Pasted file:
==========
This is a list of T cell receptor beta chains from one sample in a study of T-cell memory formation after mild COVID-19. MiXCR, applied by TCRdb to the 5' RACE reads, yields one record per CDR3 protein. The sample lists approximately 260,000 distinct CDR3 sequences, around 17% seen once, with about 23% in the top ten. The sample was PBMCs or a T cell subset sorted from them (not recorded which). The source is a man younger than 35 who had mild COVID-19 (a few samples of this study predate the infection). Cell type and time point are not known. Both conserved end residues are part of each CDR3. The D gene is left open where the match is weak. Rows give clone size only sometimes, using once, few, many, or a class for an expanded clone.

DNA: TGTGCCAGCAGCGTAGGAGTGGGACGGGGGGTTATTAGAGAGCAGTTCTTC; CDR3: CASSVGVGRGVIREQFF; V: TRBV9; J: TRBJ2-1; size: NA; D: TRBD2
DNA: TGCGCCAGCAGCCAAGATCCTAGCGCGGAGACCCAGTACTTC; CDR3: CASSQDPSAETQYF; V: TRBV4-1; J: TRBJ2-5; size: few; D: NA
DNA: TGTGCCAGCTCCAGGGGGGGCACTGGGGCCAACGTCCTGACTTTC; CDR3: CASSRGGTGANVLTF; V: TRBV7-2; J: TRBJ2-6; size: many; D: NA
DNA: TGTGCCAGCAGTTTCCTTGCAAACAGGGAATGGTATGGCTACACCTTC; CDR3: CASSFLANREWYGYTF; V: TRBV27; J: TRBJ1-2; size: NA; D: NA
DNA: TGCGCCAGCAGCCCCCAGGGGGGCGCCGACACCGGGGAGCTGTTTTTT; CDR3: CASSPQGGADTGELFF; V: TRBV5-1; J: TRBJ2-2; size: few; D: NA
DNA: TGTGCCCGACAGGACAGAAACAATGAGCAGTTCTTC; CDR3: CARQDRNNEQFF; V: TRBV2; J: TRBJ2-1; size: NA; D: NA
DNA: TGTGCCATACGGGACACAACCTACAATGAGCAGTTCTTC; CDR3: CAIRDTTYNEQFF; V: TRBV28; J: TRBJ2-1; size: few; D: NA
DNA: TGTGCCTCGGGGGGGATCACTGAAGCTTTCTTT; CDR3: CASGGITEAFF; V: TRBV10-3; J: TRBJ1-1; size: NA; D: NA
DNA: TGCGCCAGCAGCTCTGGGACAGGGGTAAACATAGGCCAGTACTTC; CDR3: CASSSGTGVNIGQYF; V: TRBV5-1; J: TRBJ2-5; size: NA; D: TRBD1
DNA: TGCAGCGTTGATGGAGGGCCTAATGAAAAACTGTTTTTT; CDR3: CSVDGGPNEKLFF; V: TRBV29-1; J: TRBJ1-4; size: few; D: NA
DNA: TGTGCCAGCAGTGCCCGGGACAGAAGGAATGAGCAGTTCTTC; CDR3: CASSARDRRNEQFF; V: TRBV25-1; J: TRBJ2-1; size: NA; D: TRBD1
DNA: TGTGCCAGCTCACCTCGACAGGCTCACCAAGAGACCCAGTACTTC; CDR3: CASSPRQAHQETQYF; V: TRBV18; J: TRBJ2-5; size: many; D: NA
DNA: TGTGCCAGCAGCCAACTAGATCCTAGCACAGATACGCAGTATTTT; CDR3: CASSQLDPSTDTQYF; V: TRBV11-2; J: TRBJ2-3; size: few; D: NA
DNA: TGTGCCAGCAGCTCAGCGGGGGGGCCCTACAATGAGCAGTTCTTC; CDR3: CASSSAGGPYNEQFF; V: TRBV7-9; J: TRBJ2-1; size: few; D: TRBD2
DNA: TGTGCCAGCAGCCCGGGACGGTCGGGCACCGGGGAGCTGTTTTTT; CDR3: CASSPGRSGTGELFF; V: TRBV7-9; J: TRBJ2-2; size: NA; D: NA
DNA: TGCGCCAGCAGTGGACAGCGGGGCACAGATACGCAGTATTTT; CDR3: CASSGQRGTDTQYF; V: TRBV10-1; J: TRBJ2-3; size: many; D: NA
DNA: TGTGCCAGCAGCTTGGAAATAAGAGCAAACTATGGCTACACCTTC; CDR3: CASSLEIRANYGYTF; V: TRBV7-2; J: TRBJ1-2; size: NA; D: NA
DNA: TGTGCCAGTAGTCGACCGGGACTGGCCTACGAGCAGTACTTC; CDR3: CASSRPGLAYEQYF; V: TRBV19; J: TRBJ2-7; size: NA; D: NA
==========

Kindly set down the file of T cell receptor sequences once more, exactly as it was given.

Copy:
This is a list of T cell receptor beta chains from one sample in a study of T-cell memory formation after mild COVID-19. MiXCR, applied by TCRdb to the 5' RACE reads, yields one record per CDR3 protein. The sample lists approximately 260,000 distinct CDR3 sequences, around 17% seen once, with about 23% in the top ten. The sample was PBMCs or a T cell subset sorted from them (not recorded which). The source is a man younger than 35 who had mild COVID-19 (a few samples of this study predate the infection). Cell type and time point are not known. Both conserved end residues are part of each CDR3. The D gene is left open where the match is weak. Rows give clone size only sometimes, using once, few, many, or a class for an expanded clone.

DNA: TGTGCCAGCAGCGTAGGAGTGGGACGGGGGGTTATTAGAGAGCAGTTCTTC; CDR3: CASSVGVGRGVIREQFF; V: TRBV9; J: TRBJ2-1; size: NA; D: TRBD2
DNA: TGCGCCAGCAGCCAAGATCCTAGCGCGGAGACCCAGTACTTC; CDR3: CASSQDPSAETQYF; V: TRBV4-1; J: TRBJ2-5; size: few; D: NA
DNA: TGTGCCAGCTCCAGGGGGGGCACTGGGGCCAACGTCCTGACTTTC; CDR3: CASSRGGTGANVLTF; V: TRBV7-2; J: TRBJ2-6; size: many; D: NA
DNA: TGTGCCAGCAGTTTCCTTGCAAACAGGGAATGGTATGGCTACACCTTC; CDR3: CASSFLANREWYGYTF; V: TRBV27; J: TRBJ1-2; size: NA; D: NA
DNA: TGCGCCAGCAGCCCCCAGGGGGGCGCCGACACCGGGGAGCTGTTTTTT; CDR3: CASSPQGGADTGELFF; V: TRBV5-1; J: TRBJ2-2; size: few; D: NA
DNA: TGTGCCCGACAGGACAGAAACAATGAGCAGTTCTTC; CDR3: CARQDRNNEQFF; V: TRBV2; J: TRBJ2-1; size: NA; D: NA
DNA: TGTGCCATACGGGACACAACCTACAATGAGCAGTTCTTC; CDR3: CAIRDTTYNEQFF; V: TRBV28; J: TRBJ2-1; size: few; D: NA
DNA: TGTGCCTCGGGGGGGATCACTGAAGCTTTCTTT; CDR3: CASGGITEAFF; V: TRBV10-3; J: TRBJ1-1; size: NA; D: NA
DNA: TGCGCCAGCAGCTCTGGGACAGGGGTAAACATAGGCCAGTACTTC; CDR3: CASSSGTGVNIGQYF; V: TRBV5-1; J: TRBJ2-5; size: NA; D: TRBD1
DNA: TGCAGCGTTGATGGAGGGCCTAATGAAAAACTGTTTTTT; CDR3: CSVDGGPNEKLFF; V: TRBV29-1; J: TRBJ1-4; size: few; D: NA
DNA: TGTGCCAGCAGTGCCCGGGACAGAAGGAATGAGCAGTTCTTC; CDR3: CASSARDRRNEQFF; V: TRBV25-1; J: TRBJ2-1; size: NA; D: TRBD1
DNA: TGTGCCAGCTCACCTCGACAGGCTCACCAAGAGACCCAGTACTTC; CDR3: CASSPRQAHQETQYF; V: TRBV18; J: TRBJ2-5; size: many; D: NA
DNA: TGTGCCAGCAGCCAACTAGATCCTAGCACAGATACGCAGTATTTT; CDR3: CASSQLDPSTDTQYF; V: TRBV11-2; J: TRBJ2-3; size: few; D: NA
DNA: TGTGCCAGCAGCTCAGCGGGGGGGCCCTACAATGAGCAGTTCTTC; CDR3: CASSSAGGPYNEQFF; V: TRBV7-9; J: TRBJ2-1; size: few; D: TRBD2
DNA: TGTGCCAGCAGCCCGGGACGGTCGGGCACCGGGGAGCTGTTTTTT; CDR3: CASSPGRSGTGELFF; V: TRBV7-9; J: TRBJ2-2; size: NA; D: NA
DNA: TGCGCCAGCAGTGGACAGCGGGGCACAGATACGCAGTATTTT; CDR3: CASSGQRGTDTQYF; V: TRBV10-1; J: TRBJ2-3; size: many; D: NA
DNA: TGTGCCAGCAGCTTGGAAATAAGAGCAAACTATGGCTACACCTTC; CDR3: CASSLEIRANYGYTF; V: TRBV7-2; J: TRBJ1-2; size: NA; D: NA
DNA: TGTGCCAGTAGTCGACCGGGACTGGCCTACGAGCAGTACTTC; CDR3: CASSRPGLAYEQYF; V: TRBV19; J: TRBJ2-7; size: NA; D: NA